When looking at value in real estate, it’s important to consider these principles of real estate marketability to see how pricing is determined.
A great number of factors establish home prices, including supply and demand, competition, conformity, interest rates, and more.
Principle of Change
Cities, neighborhoods, and developments experience change, whether it be growth or decay. Nothing really stands still.
Economists note that cities and nations alike experience four distinct stages of change, including development, stability, decline, and renaissance.
The stage of the city or nation or development for which the subject property lies will have an effect on the value of the property.
Principle of Competition
When there is strong demand for real estate, profits rise and competition stirs.
With this increased competition and profit comes more home building and development.
Unfortunately, when excessive profits are available, a surplus of competition can create an oversupply of housing, and collapse the market.
Something we’ve seen lately in the United States with the so-called “housing bubble.”
Principle of Conformity
Many housing markets thrive on conformity. If the properties of a given market are all similar in type, size, style, age, quality, etc, the maximum value is a result.
If for example, a non-conforming home, such as 6-bedroom home is situated in a 3-bedroom community, the true value will not be realized.
So in a sense, you can overbuild for an area and not see your return on investment. See obsolescence for more on that.
Principles of Progression and Regression
Related to conformity, the principle of regression tells us that high-valued properties tend to suffer when found in close proximity to lower-valued homes.
While the principle of progression assumes that lower-valued homes will see increased value if found amongst higher-valued properties.
That’s why you always hear people saying, “buy the cheapest property on the block”, as the strength of those around it will make it more valuable.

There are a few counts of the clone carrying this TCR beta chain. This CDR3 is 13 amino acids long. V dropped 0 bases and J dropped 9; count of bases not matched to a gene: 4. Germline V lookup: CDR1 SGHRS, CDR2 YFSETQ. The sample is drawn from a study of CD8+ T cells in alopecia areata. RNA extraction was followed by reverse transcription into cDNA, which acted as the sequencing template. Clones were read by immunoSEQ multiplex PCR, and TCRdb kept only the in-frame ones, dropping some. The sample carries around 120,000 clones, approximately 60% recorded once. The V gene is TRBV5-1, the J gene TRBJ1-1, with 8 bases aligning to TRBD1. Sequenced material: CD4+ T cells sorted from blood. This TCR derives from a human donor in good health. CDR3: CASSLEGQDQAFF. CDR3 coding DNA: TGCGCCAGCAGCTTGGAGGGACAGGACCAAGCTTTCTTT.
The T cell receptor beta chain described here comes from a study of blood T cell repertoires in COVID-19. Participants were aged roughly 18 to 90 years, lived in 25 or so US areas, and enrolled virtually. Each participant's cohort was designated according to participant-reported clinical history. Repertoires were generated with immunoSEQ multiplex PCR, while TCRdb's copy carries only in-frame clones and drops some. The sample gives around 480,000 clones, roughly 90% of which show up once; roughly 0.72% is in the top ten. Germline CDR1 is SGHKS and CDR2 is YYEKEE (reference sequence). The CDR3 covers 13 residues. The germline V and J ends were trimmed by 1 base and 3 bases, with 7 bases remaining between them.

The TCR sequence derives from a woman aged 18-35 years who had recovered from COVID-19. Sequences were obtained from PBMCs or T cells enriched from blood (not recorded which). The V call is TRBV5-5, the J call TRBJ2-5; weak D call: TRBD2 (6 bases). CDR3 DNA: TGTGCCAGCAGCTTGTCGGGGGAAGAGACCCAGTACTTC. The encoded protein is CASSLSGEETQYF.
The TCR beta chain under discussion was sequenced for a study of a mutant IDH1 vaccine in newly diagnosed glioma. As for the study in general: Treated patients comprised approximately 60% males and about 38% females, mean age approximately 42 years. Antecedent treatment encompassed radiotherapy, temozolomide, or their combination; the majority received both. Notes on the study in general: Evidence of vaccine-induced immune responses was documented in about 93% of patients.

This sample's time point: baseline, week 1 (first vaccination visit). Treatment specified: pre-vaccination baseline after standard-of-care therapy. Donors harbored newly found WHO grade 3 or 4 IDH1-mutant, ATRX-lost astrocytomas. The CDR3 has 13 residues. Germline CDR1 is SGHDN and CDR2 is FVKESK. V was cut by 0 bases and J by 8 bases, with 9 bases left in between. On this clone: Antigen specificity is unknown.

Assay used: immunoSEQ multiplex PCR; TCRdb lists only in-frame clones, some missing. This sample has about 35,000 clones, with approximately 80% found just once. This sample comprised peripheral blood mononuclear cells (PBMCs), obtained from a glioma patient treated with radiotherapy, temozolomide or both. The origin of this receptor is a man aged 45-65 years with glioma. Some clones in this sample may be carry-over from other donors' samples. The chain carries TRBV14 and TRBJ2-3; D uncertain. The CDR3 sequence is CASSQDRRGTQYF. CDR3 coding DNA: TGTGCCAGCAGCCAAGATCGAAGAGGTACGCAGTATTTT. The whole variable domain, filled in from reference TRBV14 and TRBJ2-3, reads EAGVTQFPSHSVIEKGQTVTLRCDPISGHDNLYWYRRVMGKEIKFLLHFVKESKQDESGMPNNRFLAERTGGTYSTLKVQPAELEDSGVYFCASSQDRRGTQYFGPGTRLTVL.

And this explains why homes in good areas are often in bad shape, because they know the value is there regardless.
Meanwhile, the newest and fanciest homes are often found in less desirable areas as a means to draw in buyers.
Principle of Substitution
When setting a market price for a piece of property, the cost of acquiring or constructing a similar property must be considered.
If the asking price of a home is $500,000, but similar homes in the neighborhood sell for $450,000, chances are the home will not sell for the full asking price.
Comparable sales come to mind here. The same is true if the cost of constructing a new home (along with lot cost) is less than the asking price of $500,000.
A buyer would likely balk at the asking price unless there was something truly unique about the subject property.
Principle of Supply and Demand
When demand is greater than supply, the price of homes and rent go up, and the inverse is true as well.
When demand is strong, home builders should react by increasing development to meet the demand, and keep prices at bay.
However, if the reaction to demand is too strong, overproduction can occur, leaving a surplus of property and weak demand, followed by lower house values.
Unfortunately, building homes takes time, so it’s difficult to keep the supply/demand seesaw in perfect rhythm.
When supply and demand are at a perfect equilibrium, the cost of production (along with the profit) should be reflected in market prices.